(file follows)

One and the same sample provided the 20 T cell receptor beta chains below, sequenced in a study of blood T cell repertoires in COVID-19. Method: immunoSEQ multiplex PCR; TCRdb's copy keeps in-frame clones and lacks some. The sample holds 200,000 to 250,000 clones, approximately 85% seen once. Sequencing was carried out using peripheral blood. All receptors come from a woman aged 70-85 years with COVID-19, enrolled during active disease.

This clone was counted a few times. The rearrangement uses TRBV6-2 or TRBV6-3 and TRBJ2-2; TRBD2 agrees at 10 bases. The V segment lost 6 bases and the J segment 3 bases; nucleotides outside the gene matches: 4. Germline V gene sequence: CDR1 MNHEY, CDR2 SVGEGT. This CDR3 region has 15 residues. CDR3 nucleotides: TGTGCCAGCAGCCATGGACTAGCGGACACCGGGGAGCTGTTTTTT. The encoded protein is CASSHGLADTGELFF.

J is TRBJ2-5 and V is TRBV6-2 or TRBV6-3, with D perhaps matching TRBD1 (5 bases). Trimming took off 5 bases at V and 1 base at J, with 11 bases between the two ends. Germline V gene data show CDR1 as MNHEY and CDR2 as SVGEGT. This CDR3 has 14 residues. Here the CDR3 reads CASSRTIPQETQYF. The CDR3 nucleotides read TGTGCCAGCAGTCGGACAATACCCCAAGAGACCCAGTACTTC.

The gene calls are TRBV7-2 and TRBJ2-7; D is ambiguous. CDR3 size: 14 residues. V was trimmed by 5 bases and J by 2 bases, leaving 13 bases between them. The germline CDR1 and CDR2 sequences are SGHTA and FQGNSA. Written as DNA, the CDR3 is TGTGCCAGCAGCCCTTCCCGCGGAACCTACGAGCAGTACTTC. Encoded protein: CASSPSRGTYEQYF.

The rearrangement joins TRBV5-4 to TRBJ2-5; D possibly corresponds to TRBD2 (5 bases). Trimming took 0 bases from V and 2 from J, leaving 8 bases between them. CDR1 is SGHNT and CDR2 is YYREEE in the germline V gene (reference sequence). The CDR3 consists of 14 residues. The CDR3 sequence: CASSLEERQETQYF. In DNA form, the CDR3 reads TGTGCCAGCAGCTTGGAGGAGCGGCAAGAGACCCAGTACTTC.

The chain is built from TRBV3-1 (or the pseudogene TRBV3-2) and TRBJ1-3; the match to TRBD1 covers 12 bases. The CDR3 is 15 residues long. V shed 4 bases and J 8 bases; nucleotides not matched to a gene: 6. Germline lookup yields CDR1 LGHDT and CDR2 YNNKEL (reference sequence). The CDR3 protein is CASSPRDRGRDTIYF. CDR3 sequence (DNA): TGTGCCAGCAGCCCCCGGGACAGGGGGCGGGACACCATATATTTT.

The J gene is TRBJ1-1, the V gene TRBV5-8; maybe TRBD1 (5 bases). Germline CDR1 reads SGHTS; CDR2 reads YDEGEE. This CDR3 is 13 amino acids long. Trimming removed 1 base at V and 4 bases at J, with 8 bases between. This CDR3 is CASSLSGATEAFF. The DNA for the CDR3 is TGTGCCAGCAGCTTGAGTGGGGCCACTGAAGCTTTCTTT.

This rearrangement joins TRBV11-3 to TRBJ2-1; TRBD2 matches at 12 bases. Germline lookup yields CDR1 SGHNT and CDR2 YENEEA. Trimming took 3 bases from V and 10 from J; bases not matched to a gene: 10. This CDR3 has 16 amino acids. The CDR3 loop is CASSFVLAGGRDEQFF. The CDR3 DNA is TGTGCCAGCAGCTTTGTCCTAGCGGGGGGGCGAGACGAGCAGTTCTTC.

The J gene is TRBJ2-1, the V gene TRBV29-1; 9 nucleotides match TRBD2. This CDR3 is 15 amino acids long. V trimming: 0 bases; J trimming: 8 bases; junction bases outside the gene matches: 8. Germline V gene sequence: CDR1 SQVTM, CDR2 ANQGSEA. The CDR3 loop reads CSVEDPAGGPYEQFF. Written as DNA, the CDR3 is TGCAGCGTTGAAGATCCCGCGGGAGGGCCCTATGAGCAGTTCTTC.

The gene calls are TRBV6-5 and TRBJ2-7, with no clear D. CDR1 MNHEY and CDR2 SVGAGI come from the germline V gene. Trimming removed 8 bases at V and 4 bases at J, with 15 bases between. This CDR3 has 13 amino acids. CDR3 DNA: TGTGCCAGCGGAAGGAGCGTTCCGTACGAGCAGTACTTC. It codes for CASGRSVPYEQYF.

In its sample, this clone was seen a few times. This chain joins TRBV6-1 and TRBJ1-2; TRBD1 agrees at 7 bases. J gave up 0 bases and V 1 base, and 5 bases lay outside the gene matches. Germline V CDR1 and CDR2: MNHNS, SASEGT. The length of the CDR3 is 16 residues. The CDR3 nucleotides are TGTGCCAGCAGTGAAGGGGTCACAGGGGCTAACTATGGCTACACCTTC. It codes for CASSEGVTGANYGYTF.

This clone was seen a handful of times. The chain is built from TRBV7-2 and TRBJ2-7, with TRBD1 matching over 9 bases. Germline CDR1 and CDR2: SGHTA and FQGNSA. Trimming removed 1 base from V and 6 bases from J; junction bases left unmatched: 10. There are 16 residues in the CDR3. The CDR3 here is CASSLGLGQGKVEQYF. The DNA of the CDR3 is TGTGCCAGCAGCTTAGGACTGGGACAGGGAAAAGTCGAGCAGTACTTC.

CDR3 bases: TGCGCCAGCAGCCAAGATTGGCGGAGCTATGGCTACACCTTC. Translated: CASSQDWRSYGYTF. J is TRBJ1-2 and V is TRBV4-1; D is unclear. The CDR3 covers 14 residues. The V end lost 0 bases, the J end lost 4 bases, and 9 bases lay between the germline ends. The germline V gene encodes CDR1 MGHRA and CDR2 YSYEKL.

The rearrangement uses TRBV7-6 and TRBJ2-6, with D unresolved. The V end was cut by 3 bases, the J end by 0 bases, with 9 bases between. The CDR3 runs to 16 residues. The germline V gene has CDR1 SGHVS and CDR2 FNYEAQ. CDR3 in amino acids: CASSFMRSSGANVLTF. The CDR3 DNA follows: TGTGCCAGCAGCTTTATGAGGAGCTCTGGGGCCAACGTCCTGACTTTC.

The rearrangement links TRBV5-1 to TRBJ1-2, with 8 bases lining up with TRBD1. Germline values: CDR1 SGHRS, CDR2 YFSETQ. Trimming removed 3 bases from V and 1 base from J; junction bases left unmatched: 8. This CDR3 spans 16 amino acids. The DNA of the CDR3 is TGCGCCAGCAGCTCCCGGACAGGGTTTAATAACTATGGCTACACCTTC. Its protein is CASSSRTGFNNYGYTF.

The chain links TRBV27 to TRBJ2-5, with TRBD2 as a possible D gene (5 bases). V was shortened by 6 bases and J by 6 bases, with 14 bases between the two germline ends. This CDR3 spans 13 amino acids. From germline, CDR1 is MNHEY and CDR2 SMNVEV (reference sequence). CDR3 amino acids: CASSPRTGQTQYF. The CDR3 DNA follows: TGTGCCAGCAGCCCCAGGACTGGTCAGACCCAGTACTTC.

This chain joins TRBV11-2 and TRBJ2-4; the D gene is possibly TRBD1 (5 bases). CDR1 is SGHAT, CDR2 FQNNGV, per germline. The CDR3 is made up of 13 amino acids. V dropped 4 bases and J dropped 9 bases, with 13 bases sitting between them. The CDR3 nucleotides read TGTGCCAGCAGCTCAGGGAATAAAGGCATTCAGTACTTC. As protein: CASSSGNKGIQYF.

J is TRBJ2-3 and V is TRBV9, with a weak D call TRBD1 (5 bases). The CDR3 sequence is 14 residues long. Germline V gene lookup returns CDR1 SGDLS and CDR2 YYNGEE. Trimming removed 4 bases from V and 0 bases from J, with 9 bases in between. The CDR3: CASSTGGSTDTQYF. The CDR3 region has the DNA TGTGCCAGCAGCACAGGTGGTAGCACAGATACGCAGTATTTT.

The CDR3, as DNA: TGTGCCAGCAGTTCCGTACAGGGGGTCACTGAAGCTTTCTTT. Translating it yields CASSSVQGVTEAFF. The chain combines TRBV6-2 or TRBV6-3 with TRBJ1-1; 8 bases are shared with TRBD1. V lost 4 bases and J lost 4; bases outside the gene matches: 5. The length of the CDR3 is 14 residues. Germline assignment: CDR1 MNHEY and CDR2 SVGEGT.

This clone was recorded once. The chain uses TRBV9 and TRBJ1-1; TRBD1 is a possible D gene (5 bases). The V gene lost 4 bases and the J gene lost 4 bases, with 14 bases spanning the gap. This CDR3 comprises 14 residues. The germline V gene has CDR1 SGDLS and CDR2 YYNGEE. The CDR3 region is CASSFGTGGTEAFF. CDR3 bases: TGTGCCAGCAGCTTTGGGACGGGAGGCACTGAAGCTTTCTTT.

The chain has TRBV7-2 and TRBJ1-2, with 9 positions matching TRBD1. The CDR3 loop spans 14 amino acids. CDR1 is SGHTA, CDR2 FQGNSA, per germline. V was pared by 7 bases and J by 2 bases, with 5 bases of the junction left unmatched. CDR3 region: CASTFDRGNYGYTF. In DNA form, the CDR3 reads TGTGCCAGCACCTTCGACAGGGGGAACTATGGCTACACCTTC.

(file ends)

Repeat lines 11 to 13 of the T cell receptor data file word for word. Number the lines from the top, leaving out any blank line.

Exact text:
In its sample, this clone was seen a few times. This chain joins TRBV6-1 and TRBJ1-2; TRBD1 agrees at 7 bases. J gave up 0 bases and V 1 base, and 5 bases lay outside the gene matches. Germline V CDR1 and CDR2: MNHNS, SASEGT. The length of the CDR3 is 16 residues. The CDR3 nucleotides are TGTGCCAGCAGTGAAGGGGTCACAGGGGCTAACTATGGCTACACCTTC. It codes for CASSEGVTGANYGYTF.

This clone was seen a handful of times. The chain is built from TRBV7-2 and TRBJ2-7, with TRBD1 matching over 9 bases. Germline CDR1 and CDR2: SGHTA and FQGNSA. Trimming removed 1 base from V and 6 bases from J; junction bases left unmatched: 10. There are 16 residues in the CDR3. The CDR3 here is CASSLGLGQGKVEQYF. The DNA of the CDR3 is TGTGCCAGCAGCTTAGGACTGGGACAGGGAAAAGTCGAGCAGTACTTC.

CDR3 bases: TGCGCCAGCAGCCAAGATTGGCGGAGCTATGGCTACACCTTC. Translated: CASSQDWRSYGYTF. J is TRBJ1-2 and V is TRBV4-1; D is unclear. The CDR3 covers 14 residues. The V end lost 0 bases, the J end lost 4 bases, and 9 bases lay between the germline ends. The germline V gene encodes CDR1 MGHRA and CDR2 YSYEKL.